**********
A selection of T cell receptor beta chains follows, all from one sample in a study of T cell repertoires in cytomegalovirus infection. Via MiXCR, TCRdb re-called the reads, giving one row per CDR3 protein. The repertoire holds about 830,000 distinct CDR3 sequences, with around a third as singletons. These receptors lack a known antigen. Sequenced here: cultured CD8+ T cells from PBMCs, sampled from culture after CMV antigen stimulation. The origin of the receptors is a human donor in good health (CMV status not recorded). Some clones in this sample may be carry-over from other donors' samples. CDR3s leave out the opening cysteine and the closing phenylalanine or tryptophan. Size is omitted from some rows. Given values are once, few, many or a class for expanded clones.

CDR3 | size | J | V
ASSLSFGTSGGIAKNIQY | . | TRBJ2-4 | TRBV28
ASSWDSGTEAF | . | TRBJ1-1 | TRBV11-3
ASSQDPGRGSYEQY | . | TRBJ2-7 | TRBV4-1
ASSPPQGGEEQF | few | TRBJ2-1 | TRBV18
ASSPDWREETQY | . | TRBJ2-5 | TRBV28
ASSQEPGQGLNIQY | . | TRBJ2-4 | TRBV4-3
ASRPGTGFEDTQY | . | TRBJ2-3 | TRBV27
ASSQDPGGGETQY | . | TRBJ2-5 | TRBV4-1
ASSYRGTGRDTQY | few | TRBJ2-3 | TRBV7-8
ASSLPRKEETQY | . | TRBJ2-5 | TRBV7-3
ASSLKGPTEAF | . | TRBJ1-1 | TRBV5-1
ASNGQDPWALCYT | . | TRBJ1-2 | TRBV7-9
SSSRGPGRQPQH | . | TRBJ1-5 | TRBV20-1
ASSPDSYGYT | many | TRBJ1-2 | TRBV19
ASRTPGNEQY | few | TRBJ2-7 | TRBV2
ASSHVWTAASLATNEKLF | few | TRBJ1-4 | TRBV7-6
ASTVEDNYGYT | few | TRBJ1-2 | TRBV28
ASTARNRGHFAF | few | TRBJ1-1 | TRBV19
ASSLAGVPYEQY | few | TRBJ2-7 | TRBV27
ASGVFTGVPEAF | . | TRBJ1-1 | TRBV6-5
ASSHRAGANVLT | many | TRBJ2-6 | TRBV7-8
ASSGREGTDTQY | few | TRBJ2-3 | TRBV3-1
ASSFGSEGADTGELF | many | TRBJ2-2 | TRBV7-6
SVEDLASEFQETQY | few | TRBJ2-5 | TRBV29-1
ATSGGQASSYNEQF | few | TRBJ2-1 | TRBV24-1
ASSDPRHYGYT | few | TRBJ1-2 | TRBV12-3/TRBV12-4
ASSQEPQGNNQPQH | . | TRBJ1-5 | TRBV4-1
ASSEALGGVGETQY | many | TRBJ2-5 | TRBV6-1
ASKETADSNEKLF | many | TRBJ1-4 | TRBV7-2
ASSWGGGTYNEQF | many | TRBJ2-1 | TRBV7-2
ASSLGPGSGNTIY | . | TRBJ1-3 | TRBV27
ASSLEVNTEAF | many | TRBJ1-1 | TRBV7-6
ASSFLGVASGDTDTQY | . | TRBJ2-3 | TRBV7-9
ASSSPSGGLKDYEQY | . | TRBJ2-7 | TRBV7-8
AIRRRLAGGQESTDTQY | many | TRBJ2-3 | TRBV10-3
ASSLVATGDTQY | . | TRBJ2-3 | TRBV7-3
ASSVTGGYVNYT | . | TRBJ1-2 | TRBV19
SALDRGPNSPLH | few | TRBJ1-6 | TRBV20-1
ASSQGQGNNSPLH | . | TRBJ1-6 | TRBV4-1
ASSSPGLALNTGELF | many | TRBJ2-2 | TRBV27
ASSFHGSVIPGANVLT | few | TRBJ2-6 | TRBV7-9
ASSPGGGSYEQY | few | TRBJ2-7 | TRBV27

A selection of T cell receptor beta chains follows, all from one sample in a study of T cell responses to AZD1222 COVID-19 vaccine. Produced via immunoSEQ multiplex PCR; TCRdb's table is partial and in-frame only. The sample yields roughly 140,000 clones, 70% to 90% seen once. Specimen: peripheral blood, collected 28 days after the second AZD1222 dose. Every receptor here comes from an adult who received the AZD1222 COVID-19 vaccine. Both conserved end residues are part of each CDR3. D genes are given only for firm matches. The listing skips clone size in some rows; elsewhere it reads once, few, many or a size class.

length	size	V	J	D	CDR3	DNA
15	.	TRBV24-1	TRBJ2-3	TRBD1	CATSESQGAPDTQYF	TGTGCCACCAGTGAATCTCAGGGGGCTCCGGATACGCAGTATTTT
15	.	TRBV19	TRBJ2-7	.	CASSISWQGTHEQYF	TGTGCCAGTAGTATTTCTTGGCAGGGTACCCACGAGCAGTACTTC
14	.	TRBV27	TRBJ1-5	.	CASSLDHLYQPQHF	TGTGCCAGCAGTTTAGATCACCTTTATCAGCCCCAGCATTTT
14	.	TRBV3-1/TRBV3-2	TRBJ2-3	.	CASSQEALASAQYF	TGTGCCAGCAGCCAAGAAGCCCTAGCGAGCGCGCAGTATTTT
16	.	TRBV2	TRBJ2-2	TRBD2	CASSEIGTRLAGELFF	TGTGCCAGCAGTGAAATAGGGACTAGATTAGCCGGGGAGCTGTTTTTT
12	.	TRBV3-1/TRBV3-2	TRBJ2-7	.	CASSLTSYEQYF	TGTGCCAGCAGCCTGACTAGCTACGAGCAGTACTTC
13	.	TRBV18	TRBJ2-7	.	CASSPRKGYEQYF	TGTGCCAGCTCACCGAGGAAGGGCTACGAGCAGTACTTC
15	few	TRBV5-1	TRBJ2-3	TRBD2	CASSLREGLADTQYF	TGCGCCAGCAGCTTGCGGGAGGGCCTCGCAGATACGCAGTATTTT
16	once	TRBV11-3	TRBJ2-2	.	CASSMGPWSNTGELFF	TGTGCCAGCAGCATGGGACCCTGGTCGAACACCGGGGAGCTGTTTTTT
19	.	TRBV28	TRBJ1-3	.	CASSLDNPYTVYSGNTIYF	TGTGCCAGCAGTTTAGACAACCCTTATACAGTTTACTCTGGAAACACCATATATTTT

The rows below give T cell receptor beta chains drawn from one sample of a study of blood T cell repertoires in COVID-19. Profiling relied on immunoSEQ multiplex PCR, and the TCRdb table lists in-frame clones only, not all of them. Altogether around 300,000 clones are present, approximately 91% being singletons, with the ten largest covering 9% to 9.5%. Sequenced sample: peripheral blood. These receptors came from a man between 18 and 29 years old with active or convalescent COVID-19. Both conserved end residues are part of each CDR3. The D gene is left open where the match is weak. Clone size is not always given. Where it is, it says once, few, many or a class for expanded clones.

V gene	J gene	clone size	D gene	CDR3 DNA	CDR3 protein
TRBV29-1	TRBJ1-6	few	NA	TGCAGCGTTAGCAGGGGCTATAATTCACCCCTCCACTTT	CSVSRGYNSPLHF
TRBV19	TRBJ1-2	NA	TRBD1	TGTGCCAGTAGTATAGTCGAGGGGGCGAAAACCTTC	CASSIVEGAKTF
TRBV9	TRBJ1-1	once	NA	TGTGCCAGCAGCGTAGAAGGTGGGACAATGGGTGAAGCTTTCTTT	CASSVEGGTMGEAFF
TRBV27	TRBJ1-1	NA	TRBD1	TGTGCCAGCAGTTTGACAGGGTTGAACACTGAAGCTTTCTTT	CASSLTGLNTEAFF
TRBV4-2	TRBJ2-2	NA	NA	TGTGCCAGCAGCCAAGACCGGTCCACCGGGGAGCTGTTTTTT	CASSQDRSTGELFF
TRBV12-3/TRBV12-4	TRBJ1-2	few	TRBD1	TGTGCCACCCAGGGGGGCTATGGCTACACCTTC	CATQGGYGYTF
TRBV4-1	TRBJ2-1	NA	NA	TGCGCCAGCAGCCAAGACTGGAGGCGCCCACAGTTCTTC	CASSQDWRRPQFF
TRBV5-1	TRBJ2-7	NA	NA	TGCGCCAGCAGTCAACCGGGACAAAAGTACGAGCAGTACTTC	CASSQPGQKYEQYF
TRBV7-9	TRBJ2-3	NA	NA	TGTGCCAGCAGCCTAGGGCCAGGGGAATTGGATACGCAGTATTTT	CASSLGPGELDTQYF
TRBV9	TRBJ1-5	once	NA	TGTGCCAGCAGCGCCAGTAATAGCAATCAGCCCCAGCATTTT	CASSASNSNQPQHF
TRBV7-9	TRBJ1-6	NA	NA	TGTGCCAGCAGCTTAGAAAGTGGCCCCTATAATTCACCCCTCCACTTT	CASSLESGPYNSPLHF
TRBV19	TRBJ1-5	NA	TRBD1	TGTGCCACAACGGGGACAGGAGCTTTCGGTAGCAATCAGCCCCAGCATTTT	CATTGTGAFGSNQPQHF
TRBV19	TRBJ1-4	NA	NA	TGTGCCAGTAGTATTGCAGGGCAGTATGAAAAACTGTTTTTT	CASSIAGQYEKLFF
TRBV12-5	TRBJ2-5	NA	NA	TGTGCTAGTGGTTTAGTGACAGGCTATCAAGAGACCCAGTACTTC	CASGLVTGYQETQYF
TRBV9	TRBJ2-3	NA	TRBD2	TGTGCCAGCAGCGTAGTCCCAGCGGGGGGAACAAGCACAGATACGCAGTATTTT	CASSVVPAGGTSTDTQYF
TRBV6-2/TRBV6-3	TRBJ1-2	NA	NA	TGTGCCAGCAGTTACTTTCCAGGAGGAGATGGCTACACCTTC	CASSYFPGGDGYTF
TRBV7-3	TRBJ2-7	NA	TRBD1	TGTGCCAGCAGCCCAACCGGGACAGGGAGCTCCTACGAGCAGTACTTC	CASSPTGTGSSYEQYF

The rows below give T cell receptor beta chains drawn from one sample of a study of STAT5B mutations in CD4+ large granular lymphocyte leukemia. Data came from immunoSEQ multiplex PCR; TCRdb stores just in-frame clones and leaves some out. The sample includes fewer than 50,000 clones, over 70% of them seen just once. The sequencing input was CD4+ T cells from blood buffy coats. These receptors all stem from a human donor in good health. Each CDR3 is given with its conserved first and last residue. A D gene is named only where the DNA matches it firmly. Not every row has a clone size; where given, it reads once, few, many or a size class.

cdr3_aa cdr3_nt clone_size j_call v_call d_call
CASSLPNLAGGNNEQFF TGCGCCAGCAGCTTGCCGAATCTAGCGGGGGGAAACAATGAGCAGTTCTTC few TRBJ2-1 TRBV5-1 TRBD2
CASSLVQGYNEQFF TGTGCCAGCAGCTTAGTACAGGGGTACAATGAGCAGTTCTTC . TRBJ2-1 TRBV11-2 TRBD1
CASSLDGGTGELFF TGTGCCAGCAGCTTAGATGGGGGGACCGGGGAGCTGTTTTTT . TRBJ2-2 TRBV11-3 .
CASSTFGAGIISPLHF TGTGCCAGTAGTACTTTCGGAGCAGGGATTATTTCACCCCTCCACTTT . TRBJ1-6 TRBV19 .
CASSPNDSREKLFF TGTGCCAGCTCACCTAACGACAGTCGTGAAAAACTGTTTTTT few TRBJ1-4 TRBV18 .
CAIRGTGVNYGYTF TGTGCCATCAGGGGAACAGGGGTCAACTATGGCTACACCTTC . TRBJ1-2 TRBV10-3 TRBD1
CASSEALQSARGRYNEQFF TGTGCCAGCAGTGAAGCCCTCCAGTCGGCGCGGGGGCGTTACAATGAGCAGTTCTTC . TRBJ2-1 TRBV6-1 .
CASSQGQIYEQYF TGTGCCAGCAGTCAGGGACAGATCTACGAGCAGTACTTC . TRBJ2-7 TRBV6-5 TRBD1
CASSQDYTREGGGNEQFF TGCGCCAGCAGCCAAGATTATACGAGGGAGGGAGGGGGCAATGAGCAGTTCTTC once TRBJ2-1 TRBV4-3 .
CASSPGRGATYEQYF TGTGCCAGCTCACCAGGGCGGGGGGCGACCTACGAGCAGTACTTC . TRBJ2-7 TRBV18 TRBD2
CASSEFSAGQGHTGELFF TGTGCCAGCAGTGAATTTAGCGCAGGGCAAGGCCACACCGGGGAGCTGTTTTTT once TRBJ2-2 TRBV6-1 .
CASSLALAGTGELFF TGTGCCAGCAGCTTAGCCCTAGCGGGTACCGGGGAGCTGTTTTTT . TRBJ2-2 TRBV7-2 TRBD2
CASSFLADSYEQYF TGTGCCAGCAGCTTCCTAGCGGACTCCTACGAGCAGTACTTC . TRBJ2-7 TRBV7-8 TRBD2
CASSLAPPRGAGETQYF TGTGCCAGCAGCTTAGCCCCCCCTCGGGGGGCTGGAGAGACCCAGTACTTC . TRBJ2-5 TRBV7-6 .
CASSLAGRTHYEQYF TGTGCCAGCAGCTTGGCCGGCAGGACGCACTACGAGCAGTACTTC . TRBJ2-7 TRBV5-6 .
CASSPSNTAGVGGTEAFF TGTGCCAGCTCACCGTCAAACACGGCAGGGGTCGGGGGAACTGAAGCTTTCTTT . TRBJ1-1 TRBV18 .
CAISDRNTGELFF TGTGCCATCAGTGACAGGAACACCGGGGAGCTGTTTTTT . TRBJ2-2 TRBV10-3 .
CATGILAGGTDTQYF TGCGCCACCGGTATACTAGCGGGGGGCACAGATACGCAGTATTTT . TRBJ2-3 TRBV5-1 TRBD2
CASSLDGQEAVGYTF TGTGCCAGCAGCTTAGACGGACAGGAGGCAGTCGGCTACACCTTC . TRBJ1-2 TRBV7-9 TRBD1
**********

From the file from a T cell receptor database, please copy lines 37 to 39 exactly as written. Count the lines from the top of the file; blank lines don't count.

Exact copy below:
AIRRRLAGGQESTDTQY | many | TRBJ2-3 | TRBV10-3
ASSLVATGDTQY | . | TRBJ2-3 | TRBV7-3
ASSVTGGYVNYT | . | TRBJ1-2 | TRBV19